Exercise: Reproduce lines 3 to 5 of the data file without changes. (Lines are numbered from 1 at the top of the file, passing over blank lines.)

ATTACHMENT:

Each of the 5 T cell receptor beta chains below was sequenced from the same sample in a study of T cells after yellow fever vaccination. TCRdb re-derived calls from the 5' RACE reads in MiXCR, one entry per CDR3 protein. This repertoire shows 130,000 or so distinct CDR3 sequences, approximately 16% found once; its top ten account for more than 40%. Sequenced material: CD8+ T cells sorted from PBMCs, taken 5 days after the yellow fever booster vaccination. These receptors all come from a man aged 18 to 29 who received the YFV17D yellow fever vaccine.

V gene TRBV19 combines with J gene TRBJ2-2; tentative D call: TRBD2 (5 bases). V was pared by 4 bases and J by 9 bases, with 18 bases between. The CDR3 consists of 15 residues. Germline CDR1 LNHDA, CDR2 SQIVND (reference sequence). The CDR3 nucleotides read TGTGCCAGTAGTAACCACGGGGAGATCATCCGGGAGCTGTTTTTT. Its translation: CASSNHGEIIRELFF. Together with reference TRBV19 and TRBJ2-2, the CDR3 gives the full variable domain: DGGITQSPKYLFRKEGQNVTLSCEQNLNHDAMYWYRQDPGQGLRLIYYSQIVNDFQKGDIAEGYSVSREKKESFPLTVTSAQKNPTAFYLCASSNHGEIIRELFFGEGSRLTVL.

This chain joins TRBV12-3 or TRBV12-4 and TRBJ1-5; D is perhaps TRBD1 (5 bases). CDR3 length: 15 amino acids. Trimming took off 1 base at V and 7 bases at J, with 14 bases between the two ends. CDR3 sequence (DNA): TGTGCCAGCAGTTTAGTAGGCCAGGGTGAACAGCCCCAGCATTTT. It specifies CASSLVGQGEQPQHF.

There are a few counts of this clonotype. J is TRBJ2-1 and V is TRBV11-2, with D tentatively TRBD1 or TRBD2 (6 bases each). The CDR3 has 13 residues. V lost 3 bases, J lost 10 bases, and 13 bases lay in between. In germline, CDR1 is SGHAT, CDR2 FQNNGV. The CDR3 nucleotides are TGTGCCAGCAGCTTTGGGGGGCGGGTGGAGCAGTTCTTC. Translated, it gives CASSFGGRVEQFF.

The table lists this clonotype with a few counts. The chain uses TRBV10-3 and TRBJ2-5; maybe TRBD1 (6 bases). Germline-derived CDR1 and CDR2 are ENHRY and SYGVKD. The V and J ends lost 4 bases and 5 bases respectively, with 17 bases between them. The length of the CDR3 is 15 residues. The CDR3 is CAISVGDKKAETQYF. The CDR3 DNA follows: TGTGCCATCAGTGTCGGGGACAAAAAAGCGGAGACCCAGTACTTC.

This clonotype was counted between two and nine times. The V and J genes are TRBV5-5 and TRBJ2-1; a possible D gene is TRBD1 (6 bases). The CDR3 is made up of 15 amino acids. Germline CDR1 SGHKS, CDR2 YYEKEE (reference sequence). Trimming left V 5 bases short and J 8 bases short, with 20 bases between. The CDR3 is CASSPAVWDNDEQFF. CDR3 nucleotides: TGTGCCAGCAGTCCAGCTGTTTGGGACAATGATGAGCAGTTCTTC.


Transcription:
This chain joins TRBV12-3 or TRBV12-4 and TRBJ1-5; D is perhaps TRBD1 (5 bases). CDR3 length: 15 amino acids. Trimming took off 1 base at V and 7 bases at J, with 14 bases between the two ends. CDR3 sequence (DNA): TGTGCCAGCAGTTTAGTAGGCCAGGGTGAACAGCCCCAGCATTTT. It specifies CASSLVGQGEQPQHF.

There are a few counts of this clonotype. J is TRBJ2-1 and V is TRBV11-2, with D tentatively TRBD1 or TRBD2 (6 bases each). The CDR3 has 13 residues. V lost 3 bases, J lost 10 bases, and 13 bases lay in between. In germline, CDR1 is SGHAT, CDR2 FQNNGV. The CDR3 nucleotides are TGTGCCAGCAGCTTTGGGGGGCGGGTGGAGCAGTTCTTC. Translated, it gives CASSFGGRVEQFF.

The table lists this clonotype with a few counts. The chain uses TRBV10-3 and TRBJ2-5; maybe TRBD1 (6 bases). Germline-derived CDR1 and CDR2 are ENHRY and SYGVKD. The V and J ends lost 4 bases and 5 bases respectively, with 17 bases between them. The length of the CDR3 is 15 residues. The CDR3 is CAISVGDKKAETQYF. The CDR3 DNA follows: TGTGCCATCAGTGTCGGGGACAAAAAAGCGGAGACCCAGTACTTC.